STOP-AND-FRISK

The more visceral aspects of systemic racism—like the stop-and-frisk and profiling actions of police—were omnipresent when he was a student. “I got pulled over [driving] numerous times by policemen because of that during college and medical school especially. All of those things have always happened, and those to me are the more systemic parts.”

As a surgeon in Los Angeles, he has witnessed healthcare disparities along racial lines from both a clinical point of view and from the vantage point of a researcher. Over time, he took a special interest in race-related vascular disease outcomes.

“When I started working at our county facility, I saw there was a significant amount of poverty and patients representing with diseases much more out of control than in our private facility,” Rowe explains.

“It was somewhat interesting to me to see that the patients seemed to have in some areas different outcomes based on race. That’s when I started looking at least at lower extremity disease on the outcomes of patients based on race.

“I published a few articles, but I never was able to really, clearly define it with a large grant and a big multicenter institutional study. We just took part in a national study called the BEST trial—the best endovascular or surgical treatment for patients with lower extremity disease—and I’m hoping that that national randomized trial that our institution was a part of will be able to find a more precise answer to the differences in outcomes based on race for patients with lower extremity disease.”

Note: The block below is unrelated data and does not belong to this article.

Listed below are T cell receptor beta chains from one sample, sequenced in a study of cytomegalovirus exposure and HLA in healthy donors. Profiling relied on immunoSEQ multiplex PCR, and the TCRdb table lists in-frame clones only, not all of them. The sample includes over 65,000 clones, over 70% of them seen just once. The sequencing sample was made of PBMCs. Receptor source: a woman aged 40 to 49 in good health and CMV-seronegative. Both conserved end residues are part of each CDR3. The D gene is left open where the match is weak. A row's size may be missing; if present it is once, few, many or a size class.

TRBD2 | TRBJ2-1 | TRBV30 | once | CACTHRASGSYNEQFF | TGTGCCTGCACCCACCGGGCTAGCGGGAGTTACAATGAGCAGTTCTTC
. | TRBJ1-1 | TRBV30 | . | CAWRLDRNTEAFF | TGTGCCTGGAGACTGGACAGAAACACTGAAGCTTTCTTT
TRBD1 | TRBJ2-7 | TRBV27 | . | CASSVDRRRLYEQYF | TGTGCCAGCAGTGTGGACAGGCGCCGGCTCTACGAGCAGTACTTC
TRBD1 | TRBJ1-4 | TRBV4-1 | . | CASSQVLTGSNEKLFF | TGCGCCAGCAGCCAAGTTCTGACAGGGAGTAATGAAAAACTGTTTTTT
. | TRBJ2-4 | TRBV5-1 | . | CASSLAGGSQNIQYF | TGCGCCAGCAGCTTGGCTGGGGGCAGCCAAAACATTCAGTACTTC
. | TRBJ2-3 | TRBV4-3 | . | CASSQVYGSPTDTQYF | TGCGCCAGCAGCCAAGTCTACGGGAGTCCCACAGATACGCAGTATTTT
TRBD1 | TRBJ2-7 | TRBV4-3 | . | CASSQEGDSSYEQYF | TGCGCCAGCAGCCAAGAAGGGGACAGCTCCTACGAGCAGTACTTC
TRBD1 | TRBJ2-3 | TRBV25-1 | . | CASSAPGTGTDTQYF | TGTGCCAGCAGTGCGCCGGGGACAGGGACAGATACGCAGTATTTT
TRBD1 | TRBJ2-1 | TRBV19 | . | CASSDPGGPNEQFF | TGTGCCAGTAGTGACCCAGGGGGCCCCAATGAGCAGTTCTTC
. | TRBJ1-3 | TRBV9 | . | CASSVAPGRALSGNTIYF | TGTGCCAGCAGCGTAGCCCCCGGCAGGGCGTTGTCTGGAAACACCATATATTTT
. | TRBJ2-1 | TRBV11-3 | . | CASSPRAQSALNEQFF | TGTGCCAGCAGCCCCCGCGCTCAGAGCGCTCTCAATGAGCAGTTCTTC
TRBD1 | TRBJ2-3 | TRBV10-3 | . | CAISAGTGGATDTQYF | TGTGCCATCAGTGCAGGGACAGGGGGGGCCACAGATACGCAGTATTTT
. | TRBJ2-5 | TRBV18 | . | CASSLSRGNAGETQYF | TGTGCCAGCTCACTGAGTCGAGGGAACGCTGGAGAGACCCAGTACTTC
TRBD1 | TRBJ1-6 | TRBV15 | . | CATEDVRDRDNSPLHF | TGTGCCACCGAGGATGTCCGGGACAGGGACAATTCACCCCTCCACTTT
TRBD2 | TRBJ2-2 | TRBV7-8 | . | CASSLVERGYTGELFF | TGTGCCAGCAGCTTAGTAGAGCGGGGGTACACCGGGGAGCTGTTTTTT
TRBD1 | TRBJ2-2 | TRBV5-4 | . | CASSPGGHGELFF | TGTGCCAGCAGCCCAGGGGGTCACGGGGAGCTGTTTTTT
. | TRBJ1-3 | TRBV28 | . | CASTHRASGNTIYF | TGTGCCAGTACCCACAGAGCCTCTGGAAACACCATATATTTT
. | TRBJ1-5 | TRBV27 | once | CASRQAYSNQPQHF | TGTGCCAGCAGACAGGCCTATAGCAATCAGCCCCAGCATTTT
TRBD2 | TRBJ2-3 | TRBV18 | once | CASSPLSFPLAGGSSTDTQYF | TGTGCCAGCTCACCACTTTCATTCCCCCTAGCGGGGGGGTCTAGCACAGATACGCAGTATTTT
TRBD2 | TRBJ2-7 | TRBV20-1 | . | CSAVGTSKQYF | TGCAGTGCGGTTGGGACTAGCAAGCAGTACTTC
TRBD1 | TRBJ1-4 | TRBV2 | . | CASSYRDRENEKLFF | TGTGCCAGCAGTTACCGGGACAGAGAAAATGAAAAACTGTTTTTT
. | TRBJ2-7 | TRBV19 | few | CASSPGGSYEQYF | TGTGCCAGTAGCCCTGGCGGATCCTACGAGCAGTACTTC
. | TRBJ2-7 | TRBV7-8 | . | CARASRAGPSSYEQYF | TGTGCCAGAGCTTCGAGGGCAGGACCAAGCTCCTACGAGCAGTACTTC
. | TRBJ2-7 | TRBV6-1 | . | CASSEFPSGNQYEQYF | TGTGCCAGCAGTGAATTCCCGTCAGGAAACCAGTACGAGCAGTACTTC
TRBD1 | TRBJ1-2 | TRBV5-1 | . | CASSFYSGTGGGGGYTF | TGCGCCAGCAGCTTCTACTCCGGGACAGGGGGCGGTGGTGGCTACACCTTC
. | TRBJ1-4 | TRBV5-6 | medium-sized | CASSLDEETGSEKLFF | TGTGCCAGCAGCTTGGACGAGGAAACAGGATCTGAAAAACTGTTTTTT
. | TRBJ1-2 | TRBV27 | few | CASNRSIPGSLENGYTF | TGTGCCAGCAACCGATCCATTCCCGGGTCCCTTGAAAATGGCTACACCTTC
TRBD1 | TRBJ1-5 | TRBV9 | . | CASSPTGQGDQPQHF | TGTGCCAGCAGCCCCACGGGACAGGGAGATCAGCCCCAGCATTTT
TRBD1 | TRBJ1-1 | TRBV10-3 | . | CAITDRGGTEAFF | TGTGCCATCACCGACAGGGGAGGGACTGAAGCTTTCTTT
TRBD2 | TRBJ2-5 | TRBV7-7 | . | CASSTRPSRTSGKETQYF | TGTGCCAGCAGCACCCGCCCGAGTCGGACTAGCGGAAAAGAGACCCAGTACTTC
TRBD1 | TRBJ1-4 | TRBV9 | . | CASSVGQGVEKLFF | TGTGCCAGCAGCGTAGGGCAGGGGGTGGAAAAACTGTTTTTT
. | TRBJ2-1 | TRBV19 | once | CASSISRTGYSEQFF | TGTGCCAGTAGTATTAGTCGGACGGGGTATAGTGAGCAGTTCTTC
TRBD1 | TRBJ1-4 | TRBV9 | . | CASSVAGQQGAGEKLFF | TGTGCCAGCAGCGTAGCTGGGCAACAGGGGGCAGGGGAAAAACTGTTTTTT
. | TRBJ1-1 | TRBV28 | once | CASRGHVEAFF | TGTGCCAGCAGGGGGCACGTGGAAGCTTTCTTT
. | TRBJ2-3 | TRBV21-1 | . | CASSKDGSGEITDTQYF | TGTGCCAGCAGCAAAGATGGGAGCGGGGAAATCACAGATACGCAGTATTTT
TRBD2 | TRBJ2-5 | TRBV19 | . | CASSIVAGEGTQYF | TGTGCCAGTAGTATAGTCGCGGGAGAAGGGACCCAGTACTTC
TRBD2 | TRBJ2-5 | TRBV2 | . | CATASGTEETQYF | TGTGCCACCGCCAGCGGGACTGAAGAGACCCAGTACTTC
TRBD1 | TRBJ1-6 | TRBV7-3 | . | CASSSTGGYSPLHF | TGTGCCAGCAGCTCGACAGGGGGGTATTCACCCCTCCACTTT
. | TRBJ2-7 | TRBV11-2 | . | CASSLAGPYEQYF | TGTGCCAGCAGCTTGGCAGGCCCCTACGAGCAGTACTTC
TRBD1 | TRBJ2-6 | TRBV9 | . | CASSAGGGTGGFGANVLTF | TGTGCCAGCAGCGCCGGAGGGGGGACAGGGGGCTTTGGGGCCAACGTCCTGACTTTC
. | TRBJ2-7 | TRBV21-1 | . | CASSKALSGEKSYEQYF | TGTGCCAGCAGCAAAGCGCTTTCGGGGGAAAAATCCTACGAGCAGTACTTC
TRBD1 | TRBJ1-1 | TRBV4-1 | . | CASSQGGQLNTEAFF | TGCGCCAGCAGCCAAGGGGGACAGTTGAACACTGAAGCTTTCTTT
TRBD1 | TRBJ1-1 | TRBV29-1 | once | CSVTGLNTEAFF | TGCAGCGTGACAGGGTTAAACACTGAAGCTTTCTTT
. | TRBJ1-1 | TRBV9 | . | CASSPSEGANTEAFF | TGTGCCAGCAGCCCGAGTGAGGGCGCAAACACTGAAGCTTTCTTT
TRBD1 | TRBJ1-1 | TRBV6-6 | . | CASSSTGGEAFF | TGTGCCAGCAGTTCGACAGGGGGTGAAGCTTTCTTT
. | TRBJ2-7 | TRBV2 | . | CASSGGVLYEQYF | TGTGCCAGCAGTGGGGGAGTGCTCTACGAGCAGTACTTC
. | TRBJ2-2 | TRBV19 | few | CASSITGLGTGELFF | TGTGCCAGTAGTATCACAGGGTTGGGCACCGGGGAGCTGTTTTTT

#METOO

The country has lived these moments of consciousness over racial disparities before, only for the zeitgeist to move on, but he sees the storm that followed the killing of George Floyd by police as one that will prove to be more enduring.

“I think the majority of America is in a more accepting state and a different mindset,” explains Rowe. “I think a lot of that has to do with the #MeToo movement. I think America finally said, ‘Look, we’re going to stop this harassment of women that’s been occurring, and we’re going to look into the past. We’re going to not only look into it and say it’s wrong, but we’re going to prosecute people for it.’”

The consequences of that movement, Rowe continues, opened up a sensitivity in the country, creating fertile ground for change in other areas of the culture. “It’s at a good time that that mindset of America is still open toward racial inequity. There’s going to be some change—I don’t know how much—but I think there will be.

“I’ve been talking about this a lot. For 20 years, I only talked about science and now I’m talking about race. America is ready for it. There’s going to be some backlash. But it’s going to come from a very small group. The #MeToo movement prepared us because it has really cracked open some atrocities that were happening to women.”